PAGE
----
U.S. Has New Intelligence About Russia’s Nuclear Capabilities

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The United States has informed Congress and its allies in Europe of new intelligence about Russian nuclear capabilities that could pose an international threat, according to officials briefed on the matter.

Officials said that the new intelligence was serious — but that the capability was still under development, and Russia had not deployed it. Consequently, it did not pose an urgent threat to the United States, Ukraine or America’s European allies, they said. The information is highly classified, and officials said it could not be declassified without cutting off its source.

A current and a former U.S. official said the new intelligence was related to Russia’s attempts to develop a space-based antisatellite nuclear weapon. ABC News reported earlier that the intelligence had to do with such a capability. Current and former officials said the nuclear weapon was not in orbit.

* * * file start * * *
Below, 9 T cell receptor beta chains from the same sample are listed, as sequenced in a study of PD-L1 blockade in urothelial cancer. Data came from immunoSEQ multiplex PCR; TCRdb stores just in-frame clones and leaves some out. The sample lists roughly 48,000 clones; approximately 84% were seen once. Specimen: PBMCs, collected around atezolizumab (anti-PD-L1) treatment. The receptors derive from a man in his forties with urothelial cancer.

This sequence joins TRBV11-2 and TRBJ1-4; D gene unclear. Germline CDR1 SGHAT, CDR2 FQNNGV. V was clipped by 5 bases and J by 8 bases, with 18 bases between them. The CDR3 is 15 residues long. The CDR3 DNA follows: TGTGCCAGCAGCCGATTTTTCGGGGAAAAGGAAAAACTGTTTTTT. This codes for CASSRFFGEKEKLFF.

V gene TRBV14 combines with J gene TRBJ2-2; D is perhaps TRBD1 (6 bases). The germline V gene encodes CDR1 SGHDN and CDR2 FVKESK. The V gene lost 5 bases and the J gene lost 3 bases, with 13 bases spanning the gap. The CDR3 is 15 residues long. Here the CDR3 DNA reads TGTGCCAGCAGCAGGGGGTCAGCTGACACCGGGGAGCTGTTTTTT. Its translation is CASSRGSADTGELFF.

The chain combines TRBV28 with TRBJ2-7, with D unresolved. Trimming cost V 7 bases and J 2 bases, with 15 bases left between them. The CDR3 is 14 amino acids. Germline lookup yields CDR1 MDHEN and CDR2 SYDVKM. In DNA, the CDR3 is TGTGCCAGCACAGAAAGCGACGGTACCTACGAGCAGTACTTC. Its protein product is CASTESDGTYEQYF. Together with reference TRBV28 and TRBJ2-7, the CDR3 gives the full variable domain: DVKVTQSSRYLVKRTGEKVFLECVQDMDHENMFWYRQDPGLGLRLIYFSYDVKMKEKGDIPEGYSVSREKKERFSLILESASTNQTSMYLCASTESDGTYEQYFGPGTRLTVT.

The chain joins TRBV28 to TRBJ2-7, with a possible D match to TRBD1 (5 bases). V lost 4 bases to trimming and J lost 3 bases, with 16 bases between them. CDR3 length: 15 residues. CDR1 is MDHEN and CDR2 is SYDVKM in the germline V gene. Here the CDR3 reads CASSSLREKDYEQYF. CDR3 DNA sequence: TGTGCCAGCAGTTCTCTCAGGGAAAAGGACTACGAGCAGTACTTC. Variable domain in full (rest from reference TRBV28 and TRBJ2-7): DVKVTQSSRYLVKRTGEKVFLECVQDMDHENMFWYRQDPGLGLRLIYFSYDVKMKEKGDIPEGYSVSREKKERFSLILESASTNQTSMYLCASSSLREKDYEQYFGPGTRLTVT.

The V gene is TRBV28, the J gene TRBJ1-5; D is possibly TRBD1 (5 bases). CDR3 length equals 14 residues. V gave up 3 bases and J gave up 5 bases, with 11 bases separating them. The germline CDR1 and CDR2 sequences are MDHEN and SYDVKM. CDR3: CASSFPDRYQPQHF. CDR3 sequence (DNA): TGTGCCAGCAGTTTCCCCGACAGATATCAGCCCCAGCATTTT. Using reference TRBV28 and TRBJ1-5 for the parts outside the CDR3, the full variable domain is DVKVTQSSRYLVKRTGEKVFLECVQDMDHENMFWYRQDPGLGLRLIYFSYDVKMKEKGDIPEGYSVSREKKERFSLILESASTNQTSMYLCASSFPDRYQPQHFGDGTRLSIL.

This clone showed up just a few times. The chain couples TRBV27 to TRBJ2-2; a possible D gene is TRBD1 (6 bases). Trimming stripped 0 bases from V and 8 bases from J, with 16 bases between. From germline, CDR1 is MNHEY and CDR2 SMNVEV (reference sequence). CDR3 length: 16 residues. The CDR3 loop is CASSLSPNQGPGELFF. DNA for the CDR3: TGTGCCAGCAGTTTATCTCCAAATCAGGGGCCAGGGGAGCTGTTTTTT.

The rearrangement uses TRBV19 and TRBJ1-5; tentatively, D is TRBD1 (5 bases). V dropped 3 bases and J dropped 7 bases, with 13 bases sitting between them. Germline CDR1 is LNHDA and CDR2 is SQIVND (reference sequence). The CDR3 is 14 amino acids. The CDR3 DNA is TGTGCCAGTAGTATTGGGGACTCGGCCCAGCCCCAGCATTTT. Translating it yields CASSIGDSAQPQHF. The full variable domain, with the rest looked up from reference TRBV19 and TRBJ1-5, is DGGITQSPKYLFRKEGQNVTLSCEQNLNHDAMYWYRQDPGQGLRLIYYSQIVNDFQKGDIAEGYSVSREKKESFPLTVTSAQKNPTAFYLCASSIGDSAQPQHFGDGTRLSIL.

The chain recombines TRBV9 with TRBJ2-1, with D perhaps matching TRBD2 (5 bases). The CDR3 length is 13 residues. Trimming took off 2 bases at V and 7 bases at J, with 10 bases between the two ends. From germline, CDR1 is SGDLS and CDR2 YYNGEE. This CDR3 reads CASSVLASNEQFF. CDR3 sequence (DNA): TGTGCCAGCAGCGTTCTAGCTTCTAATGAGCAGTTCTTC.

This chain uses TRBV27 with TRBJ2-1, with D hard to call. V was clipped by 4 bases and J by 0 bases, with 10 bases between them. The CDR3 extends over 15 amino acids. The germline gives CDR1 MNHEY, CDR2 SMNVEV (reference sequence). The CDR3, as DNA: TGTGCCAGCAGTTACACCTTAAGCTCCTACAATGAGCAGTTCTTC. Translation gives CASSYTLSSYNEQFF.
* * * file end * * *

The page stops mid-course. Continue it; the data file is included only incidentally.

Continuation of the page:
The threat came to light after Representative Michael R. Turner, Republican of Ohio and the chairman of the House Intelligence Committee, issued a cryptic statement calling on the Biden administration to declassify the material. Mr. Turner’s statement, and his decision to share the information with others in Congress, set Washington abuzz about what the intelligence was.

But the statement infuriated White House officials, who feared the loss of important sources of information on Russia. While Mr. Turner has been an ally to the White House on Ukraine aid, his remarks on Wednesday became the latest flashpoint in strained relations between the Biden administration and congressional Republicans.